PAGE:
Mental Health and Its' Impact on Shoulder Function

 "We are what we think. All that we are arises with our thoughts. With our thoughts, we make the world."  - Buddha.

Mental health has a significant impact on recovery from many musculoskeletal diagnoses including low back pain, neck pain, and shoulder pain.  Our thoughts and perceptions about our bodies and their ability to recover from injury and illness strongly influence our course for recovery and healing.  In prior posts we have described the limitations of imaging such as MRI and CT for musculoskeletal diagnoses.  In particular, we can find the same pathology (disc herniation or rotator cuff tears) in people with and without symptoms.  Thus, imaging does not correlate strongly with how patients function and what symptoms they experience due to these imaging findings.  

A recent study in the Journal of Bone and Joint Surgery highlights both the limitations of imaging findings and the importance of mental health on patient function (Wylie et al. 2016).  The authors recruited close to 200 patients with complete rotator cuff tears to determine which clinical and diagnostic factors correlated best with the patients' symptoms of shoulder pain and function.  Interestingly, a patient's mental health had the strongest association with the patient's reporting of pain and shoulder function.  This association was stronger than the correlation between the severity of the shoulder injury on MRI and their reporting of pain and function.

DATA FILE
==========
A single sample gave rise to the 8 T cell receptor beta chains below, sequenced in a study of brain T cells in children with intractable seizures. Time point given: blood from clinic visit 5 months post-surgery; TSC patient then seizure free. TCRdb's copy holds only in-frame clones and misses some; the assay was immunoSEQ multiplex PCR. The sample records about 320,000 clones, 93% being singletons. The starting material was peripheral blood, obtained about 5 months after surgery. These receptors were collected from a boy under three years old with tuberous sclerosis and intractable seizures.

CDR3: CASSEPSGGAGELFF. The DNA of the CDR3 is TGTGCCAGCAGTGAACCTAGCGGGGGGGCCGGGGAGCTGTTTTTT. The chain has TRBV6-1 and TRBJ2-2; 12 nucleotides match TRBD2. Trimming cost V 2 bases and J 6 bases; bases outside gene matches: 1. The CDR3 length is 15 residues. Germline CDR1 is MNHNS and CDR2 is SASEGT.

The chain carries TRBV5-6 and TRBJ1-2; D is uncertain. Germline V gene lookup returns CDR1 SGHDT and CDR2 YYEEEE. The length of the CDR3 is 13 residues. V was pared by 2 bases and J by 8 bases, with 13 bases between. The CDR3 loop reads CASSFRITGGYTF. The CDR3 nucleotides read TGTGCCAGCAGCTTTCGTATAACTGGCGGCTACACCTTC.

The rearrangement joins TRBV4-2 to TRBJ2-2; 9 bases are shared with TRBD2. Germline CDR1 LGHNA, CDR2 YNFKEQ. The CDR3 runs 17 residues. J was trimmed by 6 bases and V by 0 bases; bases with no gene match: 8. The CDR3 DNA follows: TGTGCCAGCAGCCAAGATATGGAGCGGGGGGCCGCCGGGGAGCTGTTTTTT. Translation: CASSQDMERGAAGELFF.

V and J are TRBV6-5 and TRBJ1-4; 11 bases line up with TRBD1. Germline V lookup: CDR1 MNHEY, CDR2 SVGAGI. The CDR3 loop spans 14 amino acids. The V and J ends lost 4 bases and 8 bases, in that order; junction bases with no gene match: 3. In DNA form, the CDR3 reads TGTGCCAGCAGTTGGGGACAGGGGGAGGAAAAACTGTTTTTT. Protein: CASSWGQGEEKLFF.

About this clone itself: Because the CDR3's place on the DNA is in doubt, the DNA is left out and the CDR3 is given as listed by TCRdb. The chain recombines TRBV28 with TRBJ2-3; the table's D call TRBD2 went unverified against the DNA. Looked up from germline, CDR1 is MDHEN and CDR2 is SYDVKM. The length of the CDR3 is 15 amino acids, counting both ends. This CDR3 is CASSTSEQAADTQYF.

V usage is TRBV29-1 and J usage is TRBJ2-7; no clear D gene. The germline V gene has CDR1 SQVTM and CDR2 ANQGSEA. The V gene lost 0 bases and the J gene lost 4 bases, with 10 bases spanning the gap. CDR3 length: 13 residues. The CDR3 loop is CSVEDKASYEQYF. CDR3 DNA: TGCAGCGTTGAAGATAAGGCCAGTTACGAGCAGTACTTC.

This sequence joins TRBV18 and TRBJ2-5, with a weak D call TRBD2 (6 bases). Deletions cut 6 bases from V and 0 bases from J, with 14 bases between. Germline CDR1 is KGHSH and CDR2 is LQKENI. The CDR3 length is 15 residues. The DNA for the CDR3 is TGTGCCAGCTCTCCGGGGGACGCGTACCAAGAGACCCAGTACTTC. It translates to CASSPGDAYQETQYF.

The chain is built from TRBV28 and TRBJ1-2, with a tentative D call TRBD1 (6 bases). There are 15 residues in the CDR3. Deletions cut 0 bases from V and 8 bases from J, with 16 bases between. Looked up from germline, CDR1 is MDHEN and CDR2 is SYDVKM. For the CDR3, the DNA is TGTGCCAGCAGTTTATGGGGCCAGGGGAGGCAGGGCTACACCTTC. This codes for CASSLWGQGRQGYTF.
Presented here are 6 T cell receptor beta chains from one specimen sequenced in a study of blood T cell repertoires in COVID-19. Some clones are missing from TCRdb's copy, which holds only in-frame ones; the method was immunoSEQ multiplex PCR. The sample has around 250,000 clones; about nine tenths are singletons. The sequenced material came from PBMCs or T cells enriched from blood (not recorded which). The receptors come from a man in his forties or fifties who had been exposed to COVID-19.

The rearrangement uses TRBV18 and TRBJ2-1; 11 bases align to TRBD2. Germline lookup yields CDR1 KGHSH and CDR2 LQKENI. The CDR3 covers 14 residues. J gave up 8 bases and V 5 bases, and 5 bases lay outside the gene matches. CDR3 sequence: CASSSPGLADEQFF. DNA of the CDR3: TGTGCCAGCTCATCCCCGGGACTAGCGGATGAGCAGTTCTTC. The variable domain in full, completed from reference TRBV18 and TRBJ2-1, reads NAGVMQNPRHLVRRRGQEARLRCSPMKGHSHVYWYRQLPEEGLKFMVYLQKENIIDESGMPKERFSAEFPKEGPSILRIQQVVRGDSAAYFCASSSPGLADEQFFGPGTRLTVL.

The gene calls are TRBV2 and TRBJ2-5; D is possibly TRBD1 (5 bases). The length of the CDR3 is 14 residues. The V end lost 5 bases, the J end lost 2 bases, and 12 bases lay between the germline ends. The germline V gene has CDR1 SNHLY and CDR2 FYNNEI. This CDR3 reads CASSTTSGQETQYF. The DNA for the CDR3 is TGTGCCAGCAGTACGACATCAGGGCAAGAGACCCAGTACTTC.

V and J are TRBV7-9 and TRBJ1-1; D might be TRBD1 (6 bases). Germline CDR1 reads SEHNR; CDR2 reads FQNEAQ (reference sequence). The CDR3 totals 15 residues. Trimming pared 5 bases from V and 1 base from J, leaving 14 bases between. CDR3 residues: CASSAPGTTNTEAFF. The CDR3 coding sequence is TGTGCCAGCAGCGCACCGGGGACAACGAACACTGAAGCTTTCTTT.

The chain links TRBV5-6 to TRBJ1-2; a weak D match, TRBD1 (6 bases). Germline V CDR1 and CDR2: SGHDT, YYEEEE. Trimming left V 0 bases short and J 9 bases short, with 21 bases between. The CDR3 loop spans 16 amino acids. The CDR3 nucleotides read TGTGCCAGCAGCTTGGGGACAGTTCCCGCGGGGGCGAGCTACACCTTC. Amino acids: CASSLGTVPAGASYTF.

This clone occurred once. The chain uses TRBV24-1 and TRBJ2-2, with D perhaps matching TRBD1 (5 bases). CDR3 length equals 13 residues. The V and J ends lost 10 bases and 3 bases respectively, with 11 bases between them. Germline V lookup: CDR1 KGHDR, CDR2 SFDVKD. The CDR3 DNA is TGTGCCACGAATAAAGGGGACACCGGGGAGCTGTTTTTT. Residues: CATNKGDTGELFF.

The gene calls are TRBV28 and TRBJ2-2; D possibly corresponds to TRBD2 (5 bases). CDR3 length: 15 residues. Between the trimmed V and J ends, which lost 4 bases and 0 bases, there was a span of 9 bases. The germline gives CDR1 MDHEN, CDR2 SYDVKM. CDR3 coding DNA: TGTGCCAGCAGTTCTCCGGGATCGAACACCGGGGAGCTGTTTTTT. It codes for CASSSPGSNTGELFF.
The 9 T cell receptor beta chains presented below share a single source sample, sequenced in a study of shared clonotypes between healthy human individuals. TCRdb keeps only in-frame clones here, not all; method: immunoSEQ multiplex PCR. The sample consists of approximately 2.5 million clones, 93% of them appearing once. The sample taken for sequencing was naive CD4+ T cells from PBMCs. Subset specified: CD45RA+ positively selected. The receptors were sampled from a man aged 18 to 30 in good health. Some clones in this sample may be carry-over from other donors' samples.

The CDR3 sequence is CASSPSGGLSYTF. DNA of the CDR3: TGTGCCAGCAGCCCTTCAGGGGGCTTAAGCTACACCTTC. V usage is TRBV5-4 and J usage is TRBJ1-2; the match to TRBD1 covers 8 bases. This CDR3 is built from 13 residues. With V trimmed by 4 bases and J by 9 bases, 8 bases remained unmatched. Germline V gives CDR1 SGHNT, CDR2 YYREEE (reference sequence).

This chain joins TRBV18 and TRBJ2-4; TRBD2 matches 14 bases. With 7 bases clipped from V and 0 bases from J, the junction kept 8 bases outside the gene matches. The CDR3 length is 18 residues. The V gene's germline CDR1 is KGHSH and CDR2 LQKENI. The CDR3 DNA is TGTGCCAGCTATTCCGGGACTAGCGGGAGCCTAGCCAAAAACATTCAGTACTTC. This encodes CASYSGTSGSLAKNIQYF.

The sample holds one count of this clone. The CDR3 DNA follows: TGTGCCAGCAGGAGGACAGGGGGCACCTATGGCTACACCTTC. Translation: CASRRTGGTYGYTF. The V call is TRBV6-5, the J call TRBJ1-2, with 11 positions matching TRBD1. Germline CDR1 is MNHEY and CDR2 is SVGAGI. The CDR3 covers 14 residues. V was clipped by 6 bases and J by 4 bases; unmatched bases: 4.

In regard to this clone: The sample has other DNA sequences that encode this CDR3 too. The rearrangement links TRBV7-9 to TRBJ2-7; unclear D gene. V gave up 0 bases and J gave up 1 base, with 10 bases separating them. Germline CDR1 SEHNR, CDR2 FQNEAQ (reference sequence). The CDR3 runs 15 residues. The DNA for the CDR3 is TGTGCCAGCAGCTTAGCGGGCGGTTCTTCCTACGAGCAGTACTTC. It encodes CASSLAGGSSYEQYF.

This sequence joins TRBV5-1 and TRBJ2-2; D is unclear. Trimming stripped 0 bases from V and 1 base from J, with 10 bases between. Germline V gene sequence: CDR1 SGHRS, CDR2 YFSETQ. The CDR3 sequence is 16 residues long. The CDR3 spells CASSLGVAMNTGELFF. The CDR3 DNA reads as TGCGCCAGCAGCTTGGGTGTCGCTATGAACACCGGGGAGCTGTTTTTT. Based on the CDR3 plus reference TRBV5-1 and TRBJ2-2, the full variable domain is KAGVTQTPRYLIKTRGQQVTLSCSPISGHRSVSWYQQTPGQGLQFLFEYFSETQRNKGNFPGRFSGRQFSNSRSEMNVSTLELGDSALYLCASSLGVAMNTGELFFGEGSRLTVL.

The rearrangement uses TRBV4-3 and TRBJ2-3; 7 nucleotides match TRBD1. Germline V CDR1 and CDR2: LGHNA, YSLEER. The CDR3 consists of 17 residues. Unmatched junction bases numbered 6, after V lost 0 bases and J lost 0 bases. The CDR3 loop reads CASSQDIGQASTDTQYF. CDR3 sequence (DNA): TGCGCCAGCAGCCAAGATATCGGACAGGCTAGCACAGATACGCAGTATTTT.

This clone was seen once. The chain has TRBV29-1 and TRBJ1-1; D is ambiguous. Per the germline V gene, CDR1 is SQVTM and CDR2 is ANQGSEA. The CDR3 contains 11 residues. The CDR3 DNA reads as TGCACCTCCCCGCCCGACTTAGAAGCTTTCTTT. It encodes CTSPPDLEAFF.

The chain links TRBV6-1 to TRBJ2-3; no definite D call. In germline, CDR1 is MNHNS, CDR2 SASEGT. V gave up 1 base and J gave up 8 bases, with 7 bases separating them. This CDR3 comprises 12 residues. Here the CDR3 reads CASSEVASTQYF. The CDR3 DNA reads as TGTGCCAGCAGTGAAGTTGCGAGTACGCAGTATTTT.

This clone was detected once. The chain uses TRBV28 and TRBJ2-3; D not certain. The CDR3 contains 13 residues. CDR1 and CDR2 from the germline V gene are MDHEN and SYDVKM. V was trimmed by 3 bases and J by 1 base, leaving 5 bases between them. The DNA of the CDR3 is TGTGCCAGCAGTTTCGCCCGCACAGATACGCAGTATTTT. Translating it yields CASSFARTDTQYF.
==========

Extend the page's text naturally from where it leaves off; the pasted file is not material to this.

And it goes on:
This study adds evidence to support the assessment of mental health variables in individuals suffering from musculoskeletal pain and may help us understand which patients can or cannot function well given a positive imaging finding.  In our experience, patients with a positive outlook on their recovery have the most optimal outcomes with Physical Therapy.